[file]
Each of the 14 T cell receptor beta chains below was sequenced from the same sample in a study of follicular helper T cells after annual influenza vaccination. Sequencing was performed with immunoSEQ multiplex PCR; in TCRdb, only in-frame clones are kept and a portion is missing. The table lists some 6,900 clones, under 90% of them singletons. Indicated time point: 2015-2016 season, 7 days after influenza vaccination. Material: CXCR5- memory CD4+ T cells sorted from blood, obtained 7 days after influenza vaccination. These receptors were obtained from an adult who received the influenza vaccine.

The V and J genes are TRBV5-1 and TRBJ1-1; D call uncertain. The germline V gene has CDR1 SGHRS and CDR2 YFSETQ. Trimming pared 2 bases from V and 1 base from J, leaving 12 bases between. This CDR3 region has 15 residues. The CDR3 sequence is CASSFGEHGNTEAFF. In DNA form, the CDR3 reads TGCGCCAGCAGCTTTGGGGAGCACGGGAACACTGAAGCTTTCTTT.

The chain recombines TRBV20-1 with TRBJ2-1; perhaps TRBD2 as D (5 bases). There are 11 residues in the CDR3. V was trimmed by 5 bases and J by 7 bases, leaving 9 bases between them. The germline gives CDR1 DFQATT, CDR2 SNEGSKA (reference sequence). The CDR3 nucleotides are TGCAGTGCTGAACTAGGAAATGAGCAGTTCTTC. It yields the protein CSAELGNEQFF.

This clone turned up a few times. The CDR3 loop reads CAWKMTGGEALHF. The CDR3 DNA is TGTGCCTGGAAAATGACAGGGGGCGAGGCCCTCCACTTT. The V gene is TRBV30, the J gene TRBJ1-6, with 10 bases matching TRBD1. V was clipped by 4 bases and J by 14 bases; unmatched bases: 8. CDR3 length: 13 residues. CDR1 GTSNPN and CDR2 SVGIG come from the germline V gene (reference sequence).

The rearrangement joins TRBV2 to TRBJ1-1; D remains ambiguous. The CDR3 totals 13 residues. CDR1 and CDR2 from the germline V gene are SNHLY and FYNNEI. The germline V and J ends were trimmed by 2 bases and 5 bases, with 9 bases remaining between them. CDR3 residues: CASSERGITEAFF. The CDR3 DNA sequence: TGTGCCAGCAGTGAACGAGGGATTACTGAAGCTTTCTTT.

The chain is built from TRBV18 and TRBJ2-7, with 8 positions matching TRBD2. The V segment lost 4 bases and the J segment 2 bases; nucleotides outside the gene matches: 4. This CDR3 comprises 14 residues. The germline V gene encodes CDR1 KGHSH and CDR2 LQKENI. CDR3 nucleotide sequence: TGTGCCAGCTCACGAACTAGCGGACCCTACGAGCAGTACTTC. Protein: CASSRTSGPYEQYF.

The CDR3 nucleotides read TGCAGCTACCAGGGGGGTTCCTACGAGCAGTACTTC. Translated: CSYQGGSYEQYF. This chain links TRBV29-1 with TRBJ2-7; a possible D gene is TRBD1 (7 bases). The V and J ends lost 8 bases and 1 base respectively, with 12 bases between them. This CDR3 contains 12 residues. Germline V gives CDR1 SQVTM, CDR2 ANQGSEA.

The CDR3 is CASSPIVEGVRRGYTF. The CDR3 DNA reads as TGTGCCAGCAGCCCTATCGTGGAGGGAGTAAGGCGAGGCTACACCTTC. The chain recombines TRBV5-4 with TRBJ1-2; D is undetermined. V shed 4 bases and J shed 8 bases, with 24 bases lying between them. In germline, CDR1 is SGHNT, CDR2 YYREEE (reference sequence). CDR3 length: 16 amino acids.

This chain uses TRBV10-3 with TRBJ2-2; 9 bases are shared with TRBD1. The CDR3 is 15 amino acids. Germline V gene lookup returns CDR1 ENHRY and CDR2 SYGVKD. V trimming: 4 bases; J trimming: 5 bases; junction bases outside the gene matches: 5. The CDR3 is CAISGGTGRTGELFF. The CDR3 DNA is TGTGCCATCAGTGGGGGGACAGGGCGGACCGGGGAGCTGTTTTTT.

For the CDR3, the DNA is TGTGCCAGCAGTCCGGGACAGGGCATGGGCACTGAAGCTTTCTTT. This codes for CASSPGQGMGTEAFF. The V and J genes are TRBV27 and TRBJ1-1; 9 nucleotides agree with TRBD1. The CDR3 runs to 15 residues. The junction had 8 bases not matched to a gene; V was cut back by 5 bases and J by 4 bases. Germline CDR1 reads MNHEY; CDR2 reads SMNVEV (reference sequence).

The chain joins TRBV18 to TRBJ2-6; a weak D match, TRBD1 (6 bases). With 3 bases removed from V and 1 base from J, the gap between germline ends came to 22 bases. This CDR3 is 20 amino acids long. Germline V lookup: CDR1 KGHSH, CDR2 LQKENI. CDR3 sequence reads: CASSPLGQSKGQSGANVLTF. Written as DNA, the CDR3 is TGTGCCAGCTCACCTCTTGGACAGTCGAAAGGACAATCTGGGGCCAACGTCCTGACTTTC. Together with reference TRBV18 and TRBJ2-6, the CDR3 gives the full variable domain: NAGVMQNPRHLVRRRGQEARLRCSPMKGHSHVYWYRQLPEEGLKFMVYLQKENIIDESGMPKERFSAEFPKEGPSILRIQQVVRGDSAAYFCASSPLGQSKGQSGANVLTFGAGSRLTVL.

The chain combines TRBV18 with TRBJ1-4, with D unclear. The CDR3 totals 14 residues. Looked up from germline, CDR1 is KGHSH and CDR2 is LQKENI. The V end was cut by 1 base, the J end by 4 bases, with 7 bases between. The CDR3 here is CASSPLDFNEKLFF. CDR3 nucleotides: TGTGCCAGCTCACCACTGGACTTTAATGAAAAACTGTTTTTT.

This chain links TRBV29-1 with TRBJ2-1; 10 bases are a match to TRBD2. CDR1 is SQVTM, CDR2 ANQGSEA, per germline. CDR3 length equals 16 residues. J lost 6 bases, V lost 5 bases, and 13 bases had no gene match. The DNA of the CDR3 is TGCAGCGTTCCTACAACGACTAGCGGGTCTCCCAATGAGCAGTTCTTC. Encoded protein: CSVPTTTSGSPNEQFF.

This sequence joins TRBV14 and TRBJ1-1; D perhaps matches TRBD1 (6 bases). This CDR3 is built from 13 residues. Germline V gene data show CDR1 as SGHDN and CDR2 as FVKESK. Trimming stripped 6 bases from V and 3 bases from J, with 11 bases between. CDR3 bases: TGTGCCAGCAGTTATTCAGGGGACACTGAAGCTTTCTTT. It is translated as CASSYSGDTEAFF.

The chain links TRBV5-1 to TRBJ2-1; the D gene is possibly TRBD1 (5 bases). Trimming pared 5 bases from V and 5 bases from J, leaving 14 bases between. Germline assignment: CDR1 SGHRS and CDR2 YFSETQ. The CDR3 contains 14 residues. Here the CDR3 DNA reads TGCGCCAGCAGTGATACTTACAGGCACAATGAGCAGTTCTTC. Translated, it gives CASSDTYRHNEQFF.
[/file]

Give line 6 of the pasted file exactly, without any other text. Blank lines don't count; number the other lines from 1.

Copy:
The chain is built from TRBV18 and TRBJ2-7, with 8 positions matching TRBD2. The V segment lost 4 bases and the J segment 2 bases; nucleotides outside the gene matches: 4. This CDR3 comprises 14 residues. The germline V gene encodes CDR1 KGHSH and CDR2 LQKENI. CDR3 nucleotide sequence: TGTGCCAGCTCACGAACTAGCGGACCCTACGAGCAGTACTTC. Protein: CASSRTSGPYEQYF.